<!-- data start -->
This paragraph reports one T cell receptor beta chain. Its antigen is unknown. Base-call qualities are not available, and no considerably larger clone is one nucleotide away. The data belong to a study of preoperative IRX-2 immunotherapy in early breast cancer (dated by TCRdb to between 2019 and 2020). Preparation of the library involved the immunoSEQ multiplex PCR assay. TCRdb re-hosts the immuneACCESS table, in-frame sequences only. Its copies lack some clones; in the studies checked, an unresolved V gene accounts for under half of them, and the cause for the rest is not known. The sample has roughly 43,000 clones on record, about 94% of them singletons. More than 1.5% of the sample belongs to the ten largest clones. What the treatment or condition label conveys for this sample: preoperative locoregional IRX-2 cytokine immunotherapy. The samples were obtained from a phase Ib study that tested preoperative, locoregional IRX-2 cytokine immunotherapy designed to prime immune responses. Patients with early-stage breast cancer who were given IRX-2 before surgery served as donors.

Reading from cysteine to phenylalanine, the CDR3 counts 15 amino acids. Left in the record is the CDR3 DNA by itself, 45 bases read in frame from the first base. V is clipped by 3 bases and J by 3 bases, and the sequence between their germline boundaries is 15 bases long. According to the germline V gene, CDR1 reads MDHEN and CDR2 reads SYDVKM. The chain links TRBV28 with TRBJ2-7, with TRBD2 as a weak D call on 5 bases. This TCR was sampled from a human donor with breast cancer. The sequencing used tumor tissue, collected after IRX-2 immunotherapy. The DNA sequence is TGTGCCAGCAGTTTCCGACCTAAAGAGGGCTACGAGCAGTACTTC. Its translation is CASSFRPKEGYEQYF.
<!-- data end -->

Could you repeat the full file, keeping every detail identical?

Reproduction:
This paragraph reports one T cell receptor beta chain. Its antigen is unknown. Base-call qualities are not available, and no considerably larger clone is one nucleotide away. The data belong to a study of preoperative IRX-2 immunotherapy in early breast cancer (dated by TCRdb to between 2019 and 2020). Preparation of the library involved the immunoSEQ multiplex PCR assay. TCRdb re-hosts the immuneACCESS table, in-frame sequences only. Its copies lack some clones; in the studies checked, an unresolved V gene accounts for under half of them, and the cause for the rest is not known. The sample has roughly 43,000 clones on record, about 94% of them singletons. More than 1.5% of the sample belongs to the ten largest clones. What the treatment or condition label conveys for this sample: preoperative locoregional IRX-2 cytokine immunotherapy. The samples were obtained from a phase Ib study that tested preoperative, locoregional IRX-2 cytokine immunotherapy designed to prime immune responses. Patients with early-stage breast cancer who were given IRX-2 before surgery served as donors.

Reading from cysteine to phenylalanine, the CDR3 counts 15 amino acids. Left in the record is the CDR3 DNA by itself, 45 bases read in frame from the first base. V is clipped by 3 bases and J by 3 bases, and the sequence between their germline boundaries is 15 bases long. According to the germline V gene, CDR1 reads MDHEN and CDR2 reads SYDVKM. The chain links TRBV28 with TRBJ2-7, with TRBD2 as a weak D call on 5 bases. This TCR was sampled from a human donor with breast cancer. The sequencing used tumor tissue, collected after IRX-2 immunotherapy. The DNA sequence is TGTGCCAGCAGTTTCCGACCTAAAGAGGGCTACGAGCAGTACTTC. Its translation is CASSFRPKEGYEQYF.